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Last modified: Tuesday, September 14, 2010

200 years free: IU history professors to discuss Bicentennial in Latin America

WHAT: Roundtable discussion: "The Meanings of the Bicentennial in Latin America"
WHEN: Sept. 27, from 12:15 p.m. to 1:30 p.m.
WHERE: Collins Living-Learning Center, Edmundson B01
TICKETS: The event is free and open to the public.

Sept. 14, 2010

BLOOMINGTON, Ind. -- In celebration of Mexico's 200-year independence from Spain, Indiana University's Center for Latin American and Caribbean Studies will present "The Meanings of the Bicentennial in Latin America" -- a roundtable discussion featuring IU Latin American History professors Peter Guardino and Arlene Diaz.

Peter Guardino

Peter Guardino

The actual anniversary of Mexico's independence is Sept. 16. The roundtable discussion, which is part of the group's Latin American Research Forum, will take place from 12:15 p.m. to 1:30 p.m. on Sept. 27 in the Collins Living-Learning Center, located on 10th Street and Woodlawn Avenue.

Bradley Levinson, director of the Center for Latin American and Caribbean Studies at IU, said the discussion is a wonderful opportunity for students to learn more about people who live south of the United States border.

"Our focus will be, 'What is the cultural significance of the Bicentennial in Latin America?'" Levinson said. "Students should become more aware of the Americas, and how significant celebrating 200 years of freedom is for the people. Their struggle for independence lasted longer than ours did."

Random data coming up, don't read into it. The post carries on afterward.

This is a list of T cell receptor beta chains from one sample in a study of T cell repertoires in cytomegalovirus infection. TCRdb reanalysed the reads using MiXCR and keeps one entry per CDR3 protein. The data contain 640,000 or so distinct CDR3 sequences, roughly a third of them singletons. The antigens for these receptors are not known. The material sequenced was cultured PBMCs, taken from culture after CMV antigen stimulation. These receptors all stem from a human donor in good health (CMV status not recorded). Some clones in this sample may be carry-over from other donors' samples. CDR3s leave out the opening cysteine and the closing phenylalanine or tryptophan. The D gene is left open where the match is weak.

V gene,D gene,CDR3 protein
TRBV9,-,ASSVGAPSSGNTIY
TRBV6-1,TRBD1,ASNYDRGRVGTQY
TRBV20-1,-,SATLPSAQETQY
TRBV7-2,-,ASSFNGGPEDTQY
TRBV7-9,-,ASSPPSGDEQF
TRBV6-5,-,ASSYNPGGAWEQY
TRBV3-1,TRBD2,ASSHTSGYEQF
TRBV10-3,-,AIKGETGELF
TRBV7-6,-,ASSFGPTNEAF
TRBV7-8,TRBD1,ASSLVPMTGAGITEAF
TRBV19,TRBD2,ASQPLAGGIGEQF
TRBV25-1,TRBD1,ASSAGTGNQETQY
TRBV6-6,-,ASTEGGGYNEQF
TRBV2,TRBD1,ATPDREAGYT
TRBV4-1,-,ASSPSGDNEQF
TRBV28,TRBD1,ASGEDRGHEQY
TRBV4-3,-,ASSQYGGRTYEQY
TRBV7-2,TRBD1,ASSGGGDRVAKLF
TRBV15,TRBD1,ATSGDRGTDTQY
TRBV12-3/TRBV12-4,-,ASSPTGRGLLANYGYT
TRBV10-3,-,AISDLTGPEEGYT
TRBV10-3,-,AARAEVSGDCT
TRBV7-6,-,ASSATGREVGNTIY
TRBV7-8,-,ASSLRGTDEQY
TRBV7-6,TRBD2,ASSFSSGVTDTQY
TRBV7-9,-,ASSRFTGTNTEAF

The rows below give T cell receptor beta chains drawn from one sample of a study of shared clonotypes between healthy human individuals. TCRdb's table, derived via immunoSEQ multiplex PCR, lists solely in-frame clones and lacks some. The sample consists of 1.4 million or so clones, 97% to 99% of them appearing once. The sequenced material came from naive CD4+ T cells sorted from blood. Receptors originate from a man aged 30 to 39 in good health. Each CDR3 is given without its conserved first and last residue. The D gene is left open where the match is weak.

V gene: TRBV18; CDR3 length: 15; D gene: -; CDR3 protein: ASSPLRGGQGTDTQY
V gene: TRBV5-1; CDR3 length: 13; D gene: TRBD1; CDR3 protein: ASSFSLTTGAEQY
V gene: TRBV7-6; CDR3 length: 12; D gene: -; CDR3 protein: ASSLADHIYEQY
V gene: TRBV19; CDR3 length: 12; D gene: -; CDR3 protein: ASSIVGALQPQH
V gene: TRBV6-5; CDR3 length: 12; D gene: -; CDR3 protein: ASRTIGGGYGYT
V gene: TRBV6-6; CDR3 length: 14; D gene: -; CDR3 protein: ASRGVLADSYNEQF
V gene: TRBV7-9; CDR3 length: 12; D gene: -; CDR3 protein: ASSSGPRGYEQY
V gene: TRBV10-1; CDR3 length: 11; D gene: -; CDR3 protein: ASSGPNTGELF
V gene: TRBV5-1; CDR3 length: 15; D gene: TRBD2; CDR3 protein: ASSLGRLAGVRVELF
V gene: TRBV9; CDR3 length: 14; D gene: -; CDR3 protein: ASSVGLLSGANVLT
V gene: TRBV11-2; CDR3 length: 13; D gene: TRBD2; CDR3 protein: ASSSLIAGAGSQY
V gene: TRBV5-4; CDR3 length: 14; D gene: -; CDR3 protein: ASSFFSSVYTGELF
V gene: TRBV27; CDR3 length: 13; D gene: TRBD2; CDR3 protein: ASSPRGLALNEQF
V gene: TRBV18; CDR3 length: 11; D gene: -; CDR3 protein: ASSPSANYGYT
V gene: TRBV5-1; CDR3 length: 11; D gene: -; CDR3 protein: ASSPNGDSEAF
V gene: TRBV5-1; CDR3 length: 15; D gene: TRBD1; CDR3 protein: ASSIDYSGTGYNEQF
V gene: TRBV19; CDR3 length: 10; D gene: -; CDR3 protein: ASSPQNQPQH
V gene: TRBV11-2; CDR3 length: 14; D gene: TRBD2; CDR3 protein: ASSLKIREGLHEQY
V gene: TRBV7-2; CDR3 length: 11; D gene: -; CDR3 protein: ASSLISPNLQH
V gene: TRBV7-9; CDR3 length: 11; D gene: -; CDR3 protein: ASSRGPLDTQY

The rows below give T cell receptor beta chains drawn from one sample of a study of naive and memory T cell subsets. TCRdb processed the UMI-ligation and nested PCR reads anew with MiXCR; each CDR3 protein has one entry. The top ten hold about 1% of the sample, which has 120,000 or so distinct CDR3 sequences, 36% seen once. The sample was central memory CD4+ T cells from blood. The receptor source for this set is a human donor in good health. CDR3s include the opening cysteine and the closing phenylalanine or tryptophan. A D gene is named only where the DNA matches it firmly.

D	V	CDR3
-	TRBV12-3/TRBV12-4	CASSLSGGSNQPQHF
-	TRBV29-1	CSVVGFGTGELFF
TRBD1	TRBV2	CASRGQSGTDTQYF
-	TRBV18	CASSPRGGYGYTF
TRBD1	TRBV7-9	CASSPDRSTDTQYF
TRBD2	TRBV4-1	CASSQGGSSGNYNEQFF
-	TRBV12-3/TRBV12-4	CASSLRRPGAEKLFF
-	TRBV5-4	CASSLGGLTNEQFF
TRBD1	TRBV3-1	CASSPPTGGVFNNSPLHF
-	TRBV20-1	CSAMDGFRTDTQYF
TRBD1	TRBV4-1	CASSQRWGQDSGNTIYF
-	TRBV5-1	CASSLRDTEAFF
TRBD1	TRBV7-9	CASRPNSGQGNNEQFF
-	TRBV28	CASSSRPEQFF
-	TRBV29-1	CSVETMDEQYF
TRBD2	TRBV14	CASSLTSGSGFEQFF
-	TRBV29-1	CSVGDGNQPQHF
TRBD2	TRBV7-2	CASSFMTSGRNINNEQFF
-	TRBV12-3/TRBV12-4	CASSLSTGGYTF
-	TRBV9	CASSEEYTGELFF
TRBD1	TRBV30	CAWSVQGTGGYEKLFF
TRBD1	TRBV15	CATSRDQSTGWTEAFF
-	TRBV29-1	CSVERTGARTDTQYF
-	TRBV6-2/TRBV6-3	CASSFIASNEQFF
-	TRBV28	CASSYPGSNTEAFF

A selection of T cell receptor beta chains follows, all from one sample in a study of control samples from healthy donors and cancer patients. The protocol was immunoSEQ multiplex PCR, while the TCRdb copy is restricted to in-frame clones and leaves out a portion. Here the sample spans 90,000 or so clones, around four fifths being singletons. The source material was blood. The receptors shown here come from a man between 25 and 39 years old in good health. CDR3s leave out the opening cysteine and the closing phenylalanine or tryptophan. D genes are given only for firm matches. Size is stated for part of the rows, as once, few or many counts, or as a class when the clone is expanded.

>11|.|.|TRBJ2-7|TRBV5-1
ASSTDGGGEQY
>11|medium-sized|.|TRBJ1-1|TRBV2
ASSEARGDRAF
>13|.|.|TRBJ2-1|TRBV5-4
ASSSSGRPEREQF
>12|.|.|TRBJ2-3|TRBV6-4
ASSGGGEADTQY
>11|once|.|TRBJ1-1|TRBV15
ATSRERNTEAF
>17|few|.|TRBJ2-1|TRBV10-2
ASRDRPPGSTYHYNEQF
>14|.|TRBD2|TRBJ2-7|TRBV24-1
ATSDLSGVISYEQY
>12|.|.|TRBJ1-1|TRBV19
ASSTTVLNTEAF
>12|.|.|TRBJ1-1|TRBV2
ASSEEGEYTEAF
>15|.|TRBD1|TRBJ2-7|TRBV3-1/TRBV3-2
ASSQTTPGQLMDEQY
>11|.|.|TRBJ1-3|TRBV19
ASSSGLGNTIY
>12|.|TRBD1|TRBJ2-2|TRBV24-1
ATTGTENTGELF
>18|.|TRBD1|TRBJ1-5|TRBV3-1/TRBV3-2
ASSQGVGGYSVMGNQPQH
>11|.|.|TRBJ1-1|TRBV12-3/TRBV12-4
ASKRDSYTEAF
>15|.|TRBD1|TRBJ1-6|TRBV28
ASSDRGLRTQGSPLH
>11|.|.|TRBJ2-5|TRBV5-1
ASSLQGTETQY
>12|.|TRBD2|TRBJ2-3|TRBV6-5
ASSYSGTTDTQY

Levinson said universal themes such as freedom, perseverance and country pride will be covered, and that no prior knowledge of Latin American culture is necessary to benefit from the discussion.

About the Bicentennial

Twenty years after Thomas Jefferson signed the Declaration of Independence, Mexican soldiers still struggled to obtain freedom.

One evening, a city priest decided his people had been oppressed for too long. Father Miguel Hildalgo y Costilla -- who served at a cathedral in Dolores, Mexico -- struck a church bell that incited the Mexican Revolution seconds before midnight on Sept. 15, 1810. Just over a decade later, the insurgency rid the country of Spanish imperial rule and claimed the independence Mexicans enjoy today.

This year, cities and towns across Mexico will celebrate another anniversary of freedom. In past decades, Levinson said, Mexicans would fire rifles toward the sky at midnight to personify their liberation. For safety's sake, fireworks have largely replaced that tradition -- but townspeople still gather in riot-like clusters on the streets, cheering "Viva Mexico!"

Displays of patriotism are not limited to Mexico this year, however. Several Latin American countries, including Argentina and Chile, will also celebrate their bicentennials. Venezuela and Paraguay will honor 200 years of independence in 2011.


The Center for Latin American and Caribbean Studies (CLACS) at Indiana University is a site for interdisciplinary research, instruction and outreach focused on Latin America and the Caribbean. CLACS offers academic programs, courses and financial aid to undergraduate and graduate students. The master's degree in Latin American and Caribbean Studies is its principal academic program. More than 80 faculty members at Indiana University teach and conduct research on the region, with especially strong expertise on Mexico, Central America, the Andes, the Southern Cone, the Amazonian Region and Brazil. For more information, visit: